I’ve heard so much about this novel, especially after it was turned into a movie. Almost everyone I know that has read this book raves about it. I’ve read a Herman Koch novel, Dear Mr. M, previously, so I know what Koch’s writing style is about, but I wasn’t always sure what was happening while I read that book. I felt the same way during this novel.

First off, I love book premises like The Dinner. I love novels that have an underlying sense of tension and dread and Herman Koch is a master of creating books with these kinds of atmospheres. The problem is that he does it too well. A lot of the time, I just wasn’t sure what I was reading. Koch’s books don’t fit neatly into a genre, and there are always things that aren’t fully explained. Most of the time, this doesn’t bother me, but once in a while, I wish his writing was clearer. I also feel a lot of Koch’s expressions and writing is lost in translation.

He is also is masterful at creating unlikable characters. These aren’t the unlikable characters that I found in Gone Girl, they’re even worse. In fact, this book is full of total sociopaths and the things they do are astonishing. There are so many shockers in this novel even though it takes place over the course of a night, and is quite slow paced. It’s unreal how many terrible things occur out of the blue.

I thought the characterization was very strong. I understood all of the characters and their motivations, but I hated them all. I’ve never hated all the characters in a novel before, but there was nobody redeeming in this book. I was still willing to learn about the characters, but I just didn’t care what happened to them.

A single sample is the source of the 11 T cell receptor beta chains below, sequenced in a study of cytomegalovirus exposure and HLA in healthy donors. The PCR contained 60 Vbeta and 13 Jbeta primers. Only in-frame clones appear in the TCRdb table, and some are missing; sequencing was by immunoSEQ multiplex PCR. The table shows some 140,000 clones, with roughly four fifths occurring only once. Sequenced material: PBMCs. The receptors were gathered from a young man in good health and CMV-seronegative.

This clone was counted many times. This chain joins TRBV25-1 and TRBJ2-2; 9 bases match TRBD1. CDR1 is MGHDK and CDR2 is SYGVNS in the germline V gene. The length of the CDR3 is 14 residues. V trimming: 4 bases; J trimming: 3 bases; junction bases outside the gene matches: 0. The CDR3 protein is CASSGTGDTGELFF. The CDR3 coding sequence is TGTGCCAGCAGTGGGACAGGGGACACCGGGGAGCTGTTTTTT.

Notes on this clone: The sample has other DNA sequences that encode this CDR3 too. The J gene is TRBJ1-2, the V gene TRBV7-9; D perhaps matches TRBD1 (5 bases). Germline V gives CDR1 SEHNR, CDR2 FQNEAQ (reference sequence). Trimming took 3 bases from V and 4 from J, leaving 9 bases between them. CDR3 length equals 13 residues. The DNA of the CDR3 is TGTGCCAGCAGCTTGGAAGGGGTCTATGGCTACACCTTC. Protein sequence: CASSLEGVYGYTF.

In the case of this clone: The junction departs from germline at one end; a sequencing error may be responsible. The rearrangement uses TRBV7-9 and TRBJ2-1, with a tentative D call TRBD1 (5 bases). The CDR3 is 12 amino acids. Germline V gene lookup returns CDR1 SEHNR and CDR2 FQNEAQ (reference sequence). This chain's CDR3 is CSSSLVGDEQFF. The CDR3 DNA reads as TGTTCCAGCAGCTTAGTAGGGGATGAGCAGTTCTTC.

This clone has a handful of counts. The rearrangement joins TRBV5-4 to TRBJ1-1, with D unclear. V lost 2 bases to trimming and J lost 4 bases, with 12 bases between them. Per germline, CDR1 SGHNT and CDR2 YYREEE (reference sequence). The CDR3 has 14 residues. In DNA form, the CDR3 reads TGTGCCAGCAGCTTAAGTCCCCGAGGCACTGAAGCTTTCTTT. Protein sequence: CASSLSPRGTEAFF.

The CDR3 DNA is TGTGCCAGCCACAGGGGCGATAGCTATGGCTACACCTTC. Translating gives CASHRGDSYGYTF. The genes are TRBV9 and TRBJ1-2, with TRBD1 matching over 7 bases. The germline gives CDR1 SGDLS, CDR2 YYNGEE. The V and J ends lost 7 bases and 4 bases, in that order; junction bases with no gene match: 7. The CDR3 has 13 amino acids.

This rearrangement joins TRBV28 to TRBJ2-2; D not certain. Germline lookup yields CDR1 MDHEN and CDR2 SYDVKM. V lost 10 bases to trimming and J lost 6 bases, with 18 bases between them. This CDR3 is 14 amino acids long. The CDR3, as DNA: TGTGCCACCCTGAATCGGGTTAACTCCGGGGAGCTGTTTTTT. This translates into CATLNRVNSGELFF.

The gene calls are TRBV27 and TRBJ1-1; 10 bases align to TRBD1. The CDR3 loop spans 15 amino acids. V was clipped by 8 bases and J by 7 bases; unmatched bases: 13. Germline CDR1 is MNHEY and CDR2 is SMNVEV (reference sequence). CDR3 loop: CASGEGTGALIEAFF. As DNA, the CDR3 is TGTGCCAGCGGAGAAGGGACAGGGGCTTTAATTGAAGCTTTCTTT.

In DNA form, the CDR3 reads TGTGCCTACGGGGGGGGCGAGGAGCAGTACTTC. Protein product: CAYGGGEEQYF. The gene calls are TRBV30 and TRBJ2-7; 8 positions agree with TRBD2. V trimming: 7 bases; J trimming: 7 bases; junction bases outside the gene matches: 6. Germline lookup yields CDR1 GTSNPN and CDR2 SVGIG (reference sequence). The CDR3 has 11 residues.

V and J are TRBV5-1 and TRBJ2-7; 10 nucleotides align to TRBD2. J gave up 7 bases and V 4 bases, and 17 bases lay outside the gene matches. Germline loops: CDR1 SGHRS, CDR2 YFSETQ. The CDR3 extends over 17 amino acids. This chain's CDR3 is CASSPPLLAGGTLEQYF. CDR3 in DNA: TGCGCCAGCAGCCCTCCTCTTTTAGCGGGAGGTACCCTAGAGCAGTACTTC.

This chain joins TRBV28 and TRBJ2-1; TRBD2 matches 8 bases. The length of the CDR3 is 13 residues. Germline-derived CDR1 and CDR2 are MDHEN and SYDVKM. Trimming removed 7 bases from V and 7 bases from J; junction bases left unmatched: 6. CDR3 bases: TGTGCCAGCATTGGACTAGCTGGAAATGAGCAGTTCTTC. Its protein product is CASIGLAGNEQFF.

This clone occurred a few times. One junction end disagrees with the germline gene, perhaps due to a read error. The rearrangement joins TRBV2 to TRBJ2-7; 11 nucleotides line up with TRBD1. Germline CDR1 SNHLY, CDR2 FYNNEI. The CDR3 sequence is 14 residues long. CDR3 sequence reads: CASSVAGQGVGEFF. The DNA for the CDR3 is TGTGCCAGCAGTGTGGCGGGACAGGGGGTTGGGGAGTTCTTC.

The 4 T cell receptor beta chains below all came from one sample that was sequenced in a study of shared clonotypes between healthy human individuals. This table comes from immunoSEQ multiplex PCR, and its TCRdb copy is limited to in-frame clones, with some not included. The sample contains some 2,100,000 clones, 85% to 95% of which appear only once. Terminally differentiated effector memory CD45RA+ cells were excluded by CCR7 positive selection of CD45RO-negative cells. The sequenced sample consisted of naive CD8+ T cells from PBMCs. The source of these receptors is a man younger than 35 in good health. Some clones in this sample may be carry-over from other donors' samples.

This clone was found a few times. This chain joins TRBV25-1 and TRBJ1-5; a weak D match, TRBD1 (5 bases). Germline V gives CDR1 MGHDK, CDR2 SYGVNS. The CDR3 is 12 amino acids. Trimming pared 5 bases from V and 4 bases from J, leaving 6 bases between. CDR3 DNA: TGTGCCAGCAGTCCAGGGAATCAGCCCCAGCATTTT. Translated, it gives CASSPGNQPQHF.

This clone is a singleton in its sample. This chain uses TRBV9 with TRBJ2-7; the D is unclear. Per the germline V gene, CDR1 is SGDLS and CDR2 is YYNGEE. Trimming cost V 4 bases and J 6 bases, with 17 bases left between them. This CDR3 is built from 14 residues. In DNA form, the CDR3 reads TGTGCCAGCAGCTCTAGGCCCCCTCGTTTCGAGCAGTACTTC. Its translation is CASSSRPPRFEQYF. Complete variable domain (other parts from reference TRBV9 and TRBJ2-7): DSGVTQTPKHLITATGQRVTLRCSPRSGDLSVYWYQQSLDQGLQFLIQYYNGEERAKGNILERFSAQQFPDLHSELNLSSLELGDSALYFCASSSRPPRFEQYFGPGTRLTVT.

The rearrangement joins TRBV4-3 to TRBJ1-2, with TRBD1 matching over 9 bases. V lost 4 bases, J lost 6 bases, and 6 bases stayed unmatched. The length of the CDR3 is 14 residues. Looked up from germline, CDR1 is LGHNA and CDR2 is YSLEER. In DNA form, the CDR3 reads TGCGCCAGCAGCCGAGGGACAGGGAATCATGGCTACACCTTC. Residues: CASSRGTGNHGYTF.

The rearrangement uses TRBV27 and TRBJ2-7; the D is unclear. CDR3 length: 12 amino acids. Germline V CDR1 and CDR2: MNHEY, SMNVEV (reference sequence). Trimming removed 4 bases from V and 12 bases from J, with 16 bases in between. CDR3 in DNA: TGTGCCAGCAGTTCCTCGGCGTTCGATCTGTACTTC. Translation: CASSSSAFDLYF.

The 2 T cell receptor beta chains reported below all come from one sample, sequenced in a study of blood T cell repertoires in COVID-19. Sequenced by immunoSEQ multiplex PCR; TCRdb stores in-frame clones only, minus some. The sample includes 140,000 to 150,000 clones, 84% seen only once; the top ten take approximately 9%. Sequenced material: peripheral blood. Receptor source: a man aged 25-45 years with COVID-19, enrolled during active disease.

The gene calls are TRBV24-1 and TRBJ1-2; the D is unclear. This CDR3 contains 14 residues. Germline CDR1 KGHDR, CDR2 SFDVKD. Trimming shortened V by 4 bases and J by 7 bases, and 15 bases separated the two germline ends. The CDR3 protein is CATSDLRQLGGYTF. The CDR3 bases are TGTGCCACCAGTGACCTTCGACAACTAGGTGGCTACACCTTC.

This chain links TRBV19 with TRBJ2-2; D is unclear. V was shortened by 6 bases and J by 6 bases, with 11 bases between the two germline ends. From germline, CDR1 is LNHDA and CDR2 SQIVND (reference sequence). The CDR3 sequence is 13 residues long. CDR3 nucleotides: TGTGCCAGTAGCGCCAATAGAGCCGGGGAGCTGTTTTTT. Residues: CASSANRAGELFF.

Overall, this is a really unsettling book. I’ve still got one more of Herman Koch’s books to read and I think I’m going to find that just as creepy as I did The Dinner and Dear Mr. M.

A Stranger in the House – Shari Lapena

A Stranger in the HouseA Stranger in the House
Author: Shari Lapena
Publisher: Doubleday Canada
Genre/Themes: Mystery, Psychological Thriller
Release Date: July 27th, 2017
Format: Book


Karen and Tom Krupp are happy—they’ve got a lovely home in upstate New York, they’re practically newlyweds, and they have no kids to interrupt their comfortable life together. But one day, Tom returns home to find Karen has vanished—her car’s gone and it seems she left in a rush. She even left her purse—complete with phone and ID—behind.

There’s a knock on the door—the police are there to take Tom to the hospital where his wife has been admitted. She had a car accident, and lost control as she sped through the worst part of town.

The accident has left Karen with a concussion and a few scrapes. Still, she’s mostly okay—except that she can’t remember what she was doing or where she was when she crashed. The cops think her memory loss is highly convenient, and they suspect she was up to no good.

Karen returns home with Tom, determined to heal and move on with her life. Then she realizes something’s been moved. Something’s not quite right. Someone’s been in her house. And the police won’t stop asking questions.

Because in this house, everyone’s a stranger. Everyone has something they’d rather keep hidden. Something they might even kill to keep quiet.


I devoured Shari Lapena’s first novel, The Couple Next DoorWhile I had issues with the book, I still raced to read it and there were a lot of twists that I found shocking, which is why I was extremely intrigued to read her second novel.